It was huge surprise when I got the email informing me that I was one of the category winners in Scottish Landscape Photographer of the Year. I’m honoured to have been chosen amongst an exceptionally talented collection of photographers. It isn’t my first success in a major national competition, but to echo something Lee Acaster said in his latest blog, there is something really special about seeing your images in the big coffee table books produced by these awards.
I have been overwhelmed by the response I’ve had to the image since the results were announced. In particular I’m delighted that so many people have said the image ‘draws you in’, as that was my intent. I was looking to convey seductive silence rather than vibrancy.
And now, a few weeks after the initial euphoria, what has come from this win? If anything it’s given me a renewed energy to try harder, keep on my toes, and make the absolute most of being able to follow a childhood dream.
Congratulations to all the other winners and commended photographers – particularly Nick Hanson, Christopher Swan, Dylan Nardini, Lizzie Shepherd and Greg Whitton, all of whose work I greatly admire, and fellow TGO Magazine contributors Dougie Cunningham, Damien Shields and Stewart Smith.
Image technical notes
Shot on the (ever wonderful) Nikon 50mm f/1.8g
1/40 sec at f/8
I’ve just finished a few days guiding for Black Isle Photography Hides Winter Tour 2017. Almost all of my work since the summer has been landscape based commissions for outdoors magazines, so I’d been looking forward to some wildlife guiding again for a while.
So far the defining this about this winter has been the lack of it. Snow has been largely non-existent in the Highlands apart from on the the highest ground. We knew this could be a bit of a disappointment for our group of 5 clients, and with this in mind it was our job to seek out the best possible light and conditions in which to photograph the target species.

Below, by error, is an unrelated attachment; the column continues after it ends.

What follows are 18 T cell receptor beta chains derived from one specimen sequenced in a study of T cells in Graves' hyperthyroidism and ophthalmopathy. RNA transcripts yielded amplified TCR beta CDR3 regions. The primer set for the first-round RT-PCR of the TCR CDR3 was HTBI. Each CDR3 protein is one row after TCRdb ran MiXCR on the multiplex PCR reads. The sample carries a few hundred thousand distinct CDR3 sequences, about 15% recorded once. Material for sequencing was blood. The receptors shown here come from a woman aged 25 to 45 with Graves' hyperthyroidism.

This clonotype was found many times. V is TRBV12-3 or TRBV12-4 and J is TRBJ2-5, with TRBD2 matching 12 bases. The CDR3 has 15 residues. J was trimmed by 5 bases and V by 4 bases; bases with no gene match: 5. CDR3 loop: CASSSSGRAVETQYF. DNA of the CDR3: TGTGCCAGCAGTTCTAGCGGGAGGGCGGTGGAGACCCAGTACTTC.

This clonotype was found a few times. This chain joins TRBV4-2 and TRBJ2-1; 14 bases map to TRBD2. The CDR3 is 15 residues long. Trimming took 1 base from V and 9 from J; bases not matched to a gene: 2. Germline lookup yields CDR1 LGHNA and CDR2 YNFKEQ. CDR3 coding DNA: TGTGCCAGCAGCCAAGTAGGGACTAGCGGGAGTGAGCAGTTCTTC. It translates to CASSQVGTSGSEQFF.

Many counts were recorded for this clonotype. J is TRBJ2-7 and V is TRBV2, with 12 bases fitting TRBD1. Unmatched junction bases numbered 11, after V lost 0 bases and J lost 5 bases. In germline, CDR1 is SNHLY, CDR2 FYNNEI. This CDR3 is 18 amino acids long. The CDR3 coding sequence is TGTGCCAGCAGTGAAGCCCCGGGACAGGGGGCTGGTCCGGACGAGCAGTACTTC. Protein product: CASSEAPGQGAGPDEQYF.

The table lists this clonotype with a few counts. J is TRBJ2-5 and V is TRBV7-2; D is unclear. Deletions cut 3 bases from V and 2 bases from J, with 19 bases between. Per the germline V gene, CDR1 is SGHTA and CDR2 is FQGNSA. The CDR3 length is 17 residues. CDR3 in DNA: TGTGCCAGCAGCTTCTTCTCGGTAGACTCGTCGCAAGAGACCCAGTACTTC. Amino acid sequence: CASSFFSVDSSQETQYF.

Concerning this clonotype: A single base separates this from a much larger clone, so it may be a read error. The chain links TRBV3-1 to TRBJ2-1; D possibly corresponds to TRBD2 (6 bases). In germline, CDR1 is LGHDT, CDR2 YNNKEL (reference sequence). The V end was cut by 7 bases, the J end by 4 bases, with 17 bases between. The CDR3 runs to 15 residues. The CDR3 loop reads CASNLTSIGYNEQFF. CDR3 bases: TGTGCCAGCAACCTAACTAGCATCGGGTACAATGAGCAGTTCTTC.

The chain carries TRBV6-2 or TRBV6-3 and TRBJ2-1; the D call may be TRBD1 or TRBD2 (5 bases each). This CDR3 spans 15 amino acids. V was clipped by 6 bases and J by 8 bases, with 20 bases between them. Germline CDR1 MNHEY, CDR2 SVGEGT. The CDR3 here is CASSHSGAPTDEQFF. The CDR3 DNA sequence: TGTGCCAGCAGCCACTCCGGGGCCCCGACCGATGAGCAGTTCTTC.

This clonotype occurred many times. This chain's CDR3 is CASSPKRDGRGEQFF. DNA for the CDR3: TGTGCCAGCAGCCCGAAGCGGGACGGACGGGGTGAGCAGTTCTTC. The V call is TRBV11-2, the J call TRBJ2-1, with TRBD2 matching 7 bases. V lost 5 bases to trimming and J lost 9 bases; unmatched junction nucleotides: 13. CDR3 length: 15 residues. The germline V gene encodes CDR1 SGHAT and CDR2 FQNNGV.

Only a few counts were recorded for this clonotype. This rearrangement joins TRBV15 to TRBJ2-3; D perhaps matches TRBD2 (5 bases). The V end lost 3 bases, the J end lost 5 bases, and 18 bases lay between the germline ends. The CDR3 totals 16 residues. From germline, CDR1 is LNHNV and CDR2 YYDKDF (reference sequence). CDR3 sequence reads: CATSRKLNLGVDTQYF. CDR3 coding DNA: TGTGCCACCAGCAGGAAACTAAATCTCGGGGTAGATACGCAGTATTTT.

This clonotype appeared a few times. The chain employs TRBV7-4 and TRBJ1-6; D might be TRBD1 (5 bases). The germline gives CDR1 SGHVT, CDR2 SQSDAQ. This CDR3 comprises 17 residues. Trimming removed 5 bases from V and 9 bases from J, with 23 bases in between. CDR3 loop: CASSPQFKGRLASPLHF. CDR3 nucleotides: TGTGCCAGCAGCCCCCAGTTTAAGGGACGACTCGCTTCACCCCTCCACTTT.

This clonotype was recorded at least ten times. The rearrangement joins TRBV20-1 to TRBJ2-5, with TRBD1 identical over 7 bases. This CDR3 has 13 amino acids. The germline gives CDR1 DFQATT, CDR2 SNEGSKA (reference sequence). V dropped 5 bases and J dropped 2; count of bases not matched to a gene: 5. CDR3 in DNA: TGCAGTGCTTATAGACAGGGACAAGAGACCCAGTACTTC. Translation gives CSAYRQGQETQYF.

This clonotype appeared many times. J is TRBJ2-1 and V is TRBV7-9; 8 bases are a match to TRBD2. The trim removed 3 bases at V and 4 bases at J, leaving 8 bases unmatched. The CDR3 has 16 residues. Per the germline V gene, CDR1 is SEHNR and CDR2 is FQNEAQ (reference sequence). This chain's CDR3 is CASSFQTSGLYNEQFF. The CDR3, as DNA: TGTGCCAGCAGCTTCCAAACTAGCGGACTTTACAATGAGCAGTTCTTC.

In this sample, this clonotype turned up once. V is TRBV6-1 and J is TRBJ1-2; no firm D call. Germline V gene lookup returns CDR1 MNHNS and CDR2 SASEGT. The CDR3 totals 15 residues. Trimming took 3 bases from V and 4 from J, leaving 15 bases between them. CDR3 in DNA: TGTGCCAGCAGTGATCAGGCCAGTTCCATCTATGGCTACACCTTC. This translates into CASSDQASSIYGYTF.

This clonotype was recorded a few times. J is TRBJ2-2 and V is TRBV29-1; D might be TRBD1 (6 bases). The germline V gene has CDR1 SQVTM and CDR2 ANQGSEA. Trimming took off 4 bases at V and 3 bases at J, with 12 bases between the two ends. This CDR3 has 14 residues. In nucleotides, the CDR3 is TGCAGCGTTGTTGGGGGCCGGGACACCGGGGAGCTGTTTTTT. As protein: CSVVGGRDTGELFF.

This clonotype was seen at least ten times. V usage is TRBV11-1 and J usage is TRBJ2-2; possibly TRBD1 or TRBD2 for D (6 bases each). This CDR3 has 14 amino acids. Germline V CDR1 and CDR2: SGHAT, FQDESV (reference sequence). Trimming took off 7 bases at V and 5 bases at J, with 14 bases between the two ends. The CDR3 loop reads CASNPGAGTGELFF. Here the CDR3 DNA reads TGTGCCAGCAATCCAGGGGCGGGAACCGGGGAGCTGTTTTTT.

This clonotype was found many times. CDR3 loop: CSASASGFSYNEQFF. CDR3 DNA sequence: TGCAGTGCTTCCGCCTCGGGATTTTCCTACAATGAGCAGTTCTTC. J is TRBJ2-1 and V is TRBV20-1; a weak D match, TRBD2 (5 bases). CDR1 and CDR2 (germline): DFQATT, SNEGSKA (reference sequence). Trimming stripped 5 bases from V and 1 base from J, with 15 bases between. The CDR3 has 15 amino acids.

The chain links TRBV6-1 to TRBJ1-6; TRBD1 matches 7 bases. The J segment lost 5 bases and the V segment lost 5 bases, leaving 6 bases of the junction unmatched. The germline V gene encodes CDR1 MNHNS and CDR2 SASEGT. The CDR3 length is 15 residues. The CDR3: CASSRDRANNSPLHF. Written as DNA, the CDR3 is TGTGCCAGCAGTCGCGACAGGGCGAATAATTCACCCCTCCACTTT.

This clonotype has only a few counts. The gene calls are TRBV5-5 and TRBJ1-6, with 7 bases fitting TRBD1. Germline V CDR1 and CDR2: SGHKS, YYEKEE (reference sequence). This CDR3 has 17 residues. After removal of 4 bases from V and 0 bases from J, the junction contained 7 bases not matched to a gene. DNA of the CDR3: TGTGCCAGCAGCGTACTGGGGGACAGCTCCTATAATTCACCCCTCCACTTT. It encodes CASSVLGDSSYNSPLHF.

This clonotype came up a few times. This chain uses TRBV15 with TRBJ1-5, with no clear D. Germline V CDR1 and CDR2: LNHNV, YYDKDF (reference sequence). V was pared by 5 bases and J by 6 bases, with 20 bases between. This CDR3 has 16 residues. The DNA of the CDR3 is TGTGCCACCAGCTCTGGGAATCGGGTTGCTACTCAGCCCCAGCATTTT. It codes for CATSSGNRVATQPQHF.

A crested tit in exceptional light in the Black Isle woods
With the winds forecast to increase every day throughout the week, we started with the most difficult day first and headed up high into the Cairngorms to look for ptarmigan. The whole group did brilliantly and put in a determined effort in an environment outside of their comfort zone. A flock of around 30-40 ptarmigan was the reward, as well as being amongst the winter splendour of the mountains.
The group in ptarmigan country.
Some winter mountaineers on the ridge line
Mountain hares are always a highlight of a wildlife photography trip to the Highlands, so with the winds still looking reasonable on the hills we decided to head up high again the next day. Everyone had a superb day of photography, with the words ‘this is unbelievable’ being whispered more than a few times as memory cards were filled with hare portraits. A last-minute golden eagle was a bonus and a fiery sunset over the Beauly Firth rounded things off nicely.
Mountain hares were a highlight of the week for the whole group.
With the winds picking up we opted to stay low for the rest of the week and spend some time in the hides and forest sites on the Black Isle. Some very early starts allowed us close views of red squirrels in warm dawn light.
We had bonus views of bullfinches, buzzards and hundreds of pink-footed geese from the red squirrel hides.
In the afternoons we changed location to a different part of the forest in order to photograph crested tits. In the UK these tiny and charismatic birds are only found in the pinewoods of northern Scotland, with the Black Isle being one of their strongholds. They are an addictive species to photograph, especially in the exceptional light we were treated to on one of the evenings at the site. Good views of greater-spotted woodpeckers, ravens and bullfinches were an added bonus, and two of the group photographed red kites for the first time a few miles down the road.